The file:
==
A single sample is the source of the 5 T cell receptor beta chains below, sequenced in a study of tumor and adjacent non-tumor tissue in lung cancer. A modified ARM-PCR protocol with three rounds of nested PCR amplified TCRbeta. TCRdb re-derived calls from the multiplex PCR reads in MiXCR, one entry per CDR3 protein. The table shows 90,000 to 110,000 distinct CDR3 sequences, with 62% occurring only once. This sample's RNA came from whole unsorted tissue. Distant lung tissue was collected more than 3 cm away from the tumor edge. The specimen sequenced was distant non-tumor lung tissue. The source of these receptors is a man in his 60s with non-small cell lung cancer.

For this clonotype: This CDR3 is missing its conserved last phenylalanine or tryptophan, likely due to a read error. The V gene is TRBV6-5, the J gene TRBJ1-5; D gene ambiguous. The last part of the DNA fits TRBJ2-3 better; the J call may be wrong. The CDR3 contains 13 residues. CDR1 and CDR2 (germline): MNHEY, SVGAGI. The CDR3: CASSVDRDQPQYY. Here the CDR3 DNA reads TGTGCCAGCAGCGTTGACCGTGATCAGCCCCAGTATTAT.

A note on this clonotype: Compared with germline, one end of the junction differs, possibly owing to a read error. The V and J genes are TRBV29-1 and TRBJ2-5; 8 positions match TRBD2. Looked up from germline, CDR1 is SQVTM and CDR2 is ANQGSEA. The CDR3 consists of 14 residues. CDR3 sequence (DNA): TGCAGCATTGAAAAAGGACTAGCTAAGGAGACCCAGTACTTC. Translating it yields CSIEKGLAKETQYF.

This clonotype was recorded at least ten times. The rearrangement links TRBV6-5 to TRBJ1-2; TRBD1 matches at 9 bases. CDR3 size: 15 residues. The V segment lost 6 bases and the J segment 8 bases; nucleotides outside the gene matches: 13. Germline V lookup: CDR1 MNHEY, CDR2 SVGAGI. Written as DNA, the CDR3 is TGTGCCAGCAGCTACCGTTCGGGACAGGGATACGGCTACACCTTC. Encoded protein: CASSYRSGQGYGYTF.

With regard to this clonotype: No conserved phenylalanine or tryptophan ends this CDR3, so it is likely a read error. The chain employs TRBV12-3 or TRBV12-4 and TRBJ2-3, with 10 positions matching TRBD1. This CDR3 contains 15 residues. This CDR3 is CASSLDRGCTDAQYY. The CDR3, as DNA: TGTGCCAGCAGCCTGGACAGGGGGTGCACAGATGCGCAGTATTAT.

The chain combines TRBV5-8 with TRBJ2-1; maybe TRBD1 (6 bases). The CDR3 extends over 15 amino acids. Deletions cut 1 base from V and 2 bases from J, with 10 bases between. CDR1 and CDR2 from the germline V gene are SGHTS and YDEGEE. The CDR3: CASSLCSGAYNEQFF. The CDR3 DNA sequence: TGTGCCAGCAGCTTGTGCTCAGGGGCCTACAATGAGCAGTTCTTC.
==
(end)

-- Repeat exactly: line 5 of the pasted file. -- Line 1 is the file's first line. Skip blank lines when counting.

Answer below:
With regard to this clonotype: No conserved phenylalanine or tryptophan ends this CDR3, so it is likely a read error. The chain employs TRBV12-3 or TRBV12-4 and TRBJ2-3, with 10 positions matching TRBD1. This CDR3 contains 15 residues. This CDR3 is CASSLDRGCTDAQYY. The CDR3, as DNA: TGTGCCAGCAGCCTGGACAGGGGGTGCACAGATGCGCAGTATTAT.